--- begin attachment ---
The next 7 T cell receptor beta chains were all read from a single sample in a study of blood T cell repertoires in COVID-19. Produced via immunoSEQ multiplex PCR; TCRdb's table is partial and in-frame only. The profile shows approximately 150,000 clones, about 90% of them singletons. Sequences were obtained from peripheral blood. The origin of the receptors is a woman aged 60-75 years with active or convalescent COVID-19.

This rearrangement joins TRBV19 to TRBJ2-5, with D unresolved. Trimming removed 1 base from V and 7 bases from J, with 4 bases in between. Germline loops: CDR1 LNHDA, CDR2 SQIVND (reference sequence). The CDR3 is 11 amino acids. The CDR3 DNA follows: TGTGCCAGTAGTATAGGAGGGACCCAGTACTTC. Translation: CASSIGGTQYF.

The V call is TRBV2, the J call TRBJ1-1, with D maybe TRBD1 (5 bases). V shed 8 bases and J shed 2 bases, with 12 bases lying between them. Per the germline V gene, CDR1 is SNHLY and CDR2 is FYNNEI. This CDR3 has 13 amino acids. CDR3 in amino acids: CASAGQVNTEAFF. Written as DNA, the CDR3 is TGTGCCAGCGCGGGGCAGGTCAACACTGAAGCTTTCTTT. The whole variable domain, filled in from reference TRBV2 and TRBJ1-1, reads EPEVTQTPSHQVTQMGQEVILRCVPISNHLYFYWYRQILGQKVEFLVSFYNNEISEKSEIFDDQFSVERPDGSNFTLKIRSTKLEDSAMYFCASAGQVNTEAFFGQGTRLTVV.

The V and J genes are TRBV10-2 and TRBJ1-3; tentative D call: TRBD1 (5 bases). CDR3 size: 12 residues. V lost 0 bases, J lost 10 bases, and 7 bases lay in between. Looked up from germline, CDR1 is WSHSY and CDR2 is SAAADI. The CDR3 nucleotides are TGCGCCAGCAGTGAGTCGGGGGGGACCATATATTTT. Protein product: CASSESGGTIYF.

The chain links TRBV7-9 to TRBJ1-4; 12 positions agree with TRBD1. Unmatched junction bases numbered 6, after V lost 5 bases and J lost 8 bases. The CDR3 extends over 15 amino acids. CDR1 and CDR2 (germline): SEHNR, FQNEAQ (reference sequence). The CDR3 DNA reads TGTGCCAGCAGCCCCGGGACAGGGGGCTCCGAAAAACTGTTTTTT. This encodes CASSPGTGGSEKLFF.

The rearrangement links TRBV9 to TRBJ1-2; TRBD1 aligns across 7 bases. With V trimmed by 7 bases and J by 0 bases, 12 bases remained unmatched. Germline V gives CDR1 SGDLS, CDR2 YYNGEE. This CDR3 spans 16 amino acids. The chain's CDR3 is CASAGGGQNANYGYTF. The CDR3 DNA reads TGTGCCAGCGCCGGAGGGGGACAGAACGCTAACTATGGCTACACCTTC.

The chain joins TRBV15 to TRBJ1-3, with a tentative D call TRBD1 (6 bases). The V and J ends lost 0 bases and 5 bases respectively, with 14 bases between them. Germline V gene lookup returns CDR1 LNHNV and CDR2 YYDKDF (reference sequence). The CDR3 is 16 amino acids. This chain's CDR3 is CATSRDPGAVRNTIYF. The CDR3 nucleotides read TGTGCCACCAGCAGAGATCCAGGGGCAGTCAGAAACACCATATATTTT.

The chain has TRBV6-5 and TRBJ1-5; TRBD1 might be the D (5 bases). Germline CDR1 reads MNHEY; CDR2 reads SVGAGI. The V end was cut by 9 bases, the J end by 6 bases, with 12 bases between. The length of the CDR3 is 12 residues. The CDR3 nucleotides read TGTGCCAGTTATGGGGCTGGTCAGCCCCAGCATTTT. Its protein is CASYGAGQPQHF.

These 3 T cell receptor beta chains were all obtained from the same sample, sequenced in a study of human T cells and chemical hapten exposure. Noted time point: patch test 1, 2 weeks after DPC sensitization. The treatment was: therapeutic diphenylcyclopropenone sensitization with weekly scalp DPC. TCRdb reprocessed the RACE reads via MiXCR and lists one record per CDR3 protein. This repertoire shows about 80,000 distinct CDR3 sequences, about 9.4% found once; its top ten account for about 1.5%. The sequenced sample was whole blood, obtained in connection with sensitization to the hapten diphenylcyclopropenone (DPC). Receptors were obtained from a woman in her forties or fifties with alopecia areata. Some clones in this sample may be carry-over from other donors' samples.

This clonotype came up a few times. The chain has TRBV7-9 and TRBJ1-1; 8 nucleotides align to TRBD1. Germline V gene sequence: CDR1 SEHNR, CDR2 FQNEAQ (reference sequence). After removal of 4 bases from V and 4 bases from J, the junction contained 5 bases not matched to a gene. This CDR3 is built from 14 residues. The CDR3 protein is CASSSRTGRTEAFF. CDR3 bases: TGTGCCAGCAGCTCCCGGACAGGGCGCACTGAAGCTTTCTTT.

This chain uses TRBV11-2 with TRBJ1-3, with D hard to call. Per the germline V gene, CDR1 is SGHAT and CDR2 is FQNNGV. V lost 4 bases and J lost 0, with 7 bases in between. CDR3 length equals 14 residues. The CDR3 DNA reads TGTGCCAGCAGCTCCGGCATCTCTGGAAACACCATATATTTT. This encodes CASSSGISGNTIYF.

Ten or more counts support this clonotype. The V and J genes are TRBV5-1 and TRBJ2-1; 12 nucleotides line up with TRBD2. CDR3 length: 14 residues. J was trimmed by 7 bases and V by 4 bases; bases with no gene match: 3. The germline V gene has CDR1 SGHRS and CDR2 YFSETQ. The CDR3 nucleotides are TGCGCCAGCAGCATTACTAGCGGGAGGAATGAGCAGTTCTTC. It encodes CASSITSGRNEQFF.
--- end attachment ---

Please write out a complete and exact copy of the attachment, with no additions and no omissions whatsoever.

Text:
The next 7 T cell receptor beta chains were all read from a single sample in a study of blood T cell repertoires in COVID-19. Produced via immunoSEQ multiplex PCR; TCRdb's table is partial and in-frame only. The profile shows approximately 150,000 clones, about 90% of them singletons. Sequences were obtained from peripheral blood. The origin of the receptors is a woman aged 60-75 years with active or convalescent COVID-19.

This rearrangement joins TRBV19 to TRBJ2-5, with D unresolved. Trimming removed 1 base from V and 7 bases from J, with 4 bases in between. Germline loops: CDR1 LNHDA, CDR2 SQIVND (reference sequence). The CDR3 is 11 amino acids. The CDR3 DNA follows: TGTGCCAGTAGTATAGGAGGGACCCAGTACTTC. Translation: CASSIGGTQYF.

The V call is TRBV2, the J call TRBJ1-1, with D maybe TRBD1 (5 bases). V shed 8 bases and J shed 2 bases, with 12 bases lying between them. Per the germline V gene, CDR1 is SNHLY and CDR2 is FYNNEI. This CDR3 has 13 amino acids. CDR3 in amino acids: CASAGQVNTEAFF. Written as DNA, the CDR3 is TGTGCCAGCGCGGGGCAGGTCAACACTGAAGCTTTCTTT. The whole variable domain, filled in from reference TRBV2 and TRBJ1-1, reads EPEVTQTPSHQVTQMGQEVILRCVPISNHLYFYWYRQILGQKVEFLVSFYNNEISEKSEIFDDQFSVERPDGSNFTLKIRSTKLEDSAMYFCASAGQVNTEAFFGQGTRLTVV.

The V and J genes are TRBV10-2 and TRBJ1-3; tentative D call: TRBD1 (5 bases). CDR3 size: 12 residues. V lost 0 bases, J lost 10 bases, and 7 bases lay in between. Looked up from germline, CDR1 is WSHSY and CDR2 is SAAADI. The CDR3 nucleotides are TGCGCCAGCAGTGAGTCGGGGGGGACCATATATTTT. Protein product: CASSESGGTIYF.

The chain links TRBV7-9 to TRBJ1-4; 12 positions agree with TRBD1. Unmatched junction bases numbered 6, after V lost 5 bases and J lost 8 bases. The CDR3 extends over 15 amino acids. CDR1 and CDR2 (germline): SEHNR, FQNEAQ (reference sequence). The CDR3 DNA reads TGTGCCAGCAGCCCCGGGACAGGGGGCTCCGAAAAACTGTTTTTT. This encodes CASSPGTGGSEKLFF.

The rearrangement links TRBV9 to TRBJ1-2; TRBD1 aligns across 7 bases. With V trimmed by 7 bases and J by 0 bases, 12 bases remained unmatched. Germline V gives CDR1 SGDLS, CDR2 YYNGEE. This CDR3 spans 16 amino acids. The chain's CDR3 is CASAGGGQNANYGYTF. The CDR3 DNA reads TGTGCCAGCGCCGGAGGGGGACAGAACGCTAACTATGGCTACACCTTC.

The chain joins TRBV15 to TRBJ1-3, with a tentative D call TRBD1 (6 bases). The V and J ends lost 0 bases and 5 bases respectively, with 14 bases between them. Germline V gene lookup returns CDR1 LNHNV and CDR2 YYDKDF (reference sequence). The CDR3 is 16 amino acids. This chain's CDR3 is CATSRDPGAVRNTIYF. The CDR3 nucleotides read TGTGCCACCAGCAGAGATCCAGGGGCAGTCAGAAACACCATATATTTT.

The chain has TRBV6-5 and TRBJ1-5; TRBD1 might be the D (5 bases). Germline CDR1 reads MNHEY; CDR2 reads SVGAGI. The V end was cut by 9 bases, the J end by 6 bases, with 12 bases between. The length of the CDR3 is 12 residues. The CDR3 nucleotides read TGTGCCAGTTATGGGGCTGGTCAGCCCCAGCATTTT. Its protein is CASYGAGQPQHF.

These 3 T cell receptor beta chains were all obtained from the same sample, sequenced in a study of human T cells and chemical hapten exposure. Noted time point: patch test 1, 2 weeks after DPC sensitization. The treatment was: therapeutic diphenylcyclopropenone sensitization with weekly scalp DPC. TCRdb reprocessed the RACE reads via MiXCR and lists one record per CDR3 protein. This repertoire shows about 80,000 distinct CDR3 sequences, about 9.4% found once; its top ten account for about 1.5%. The sequenced sample was whole blood, obtained in connection with sensitization to the hapten diphenylcyclopropenone (DPC). Receptors were obtained from a woman in her forties or fifties with alopecia areata. Some clones in this sample may be carry-over from other donors' samples.

This clonotype came up a few times. The chain has TRBV7-9 and TRBJ1-1; 8 nucleotides align to TRBD1. Germline V gene sequence: CDR1 SEHNR, CDR2 FQNEAQ (reference sequence). After removal of 4 bases from V and 4 bases from J, the junction contained 5 bases not matched to a gene. This CDR3 is built from 14 residues. The CDR3 protein is CASSSRTGRTEAFF. CDR3 bases: TGTGCCAGCAGCTCCCGGACAGGGCGCACTGAAGCTTTCTTT.

This chain uses TRBV11-2 with TRBJ1-3, with D hard to call. Per the germline V gene, CDR1 is SGHAT and CDR2 is FQNNGV. V lost 4 bases and J lost 0, with 7 bases in between. CDR3 length equals 14 residues. The CDR3 DNA reads TGTGCCAGCAGCTCCGGCATCTCTGGAAACACCATATATTTT. This encodes CASSSGISGNTIYF.

Ten or more counts support this clonotype. The V and J genes are TRBV5-1 and TRBJ2-1; 12 nucleotides line up with TRBD2. CDR3 length: 14 residues. J was trimmed by 7 bases and V by 4 bases; bases with no gene match: 3. The germline V gene has CDR1 SGHRS and CDR2 YFSETQ. The CDR3 nucleotides are TGCGCCAGCAGCATTACTAGCGGGAGGAATGAGCAGTTCTTC. It encodes CASSITSGRNEQFF.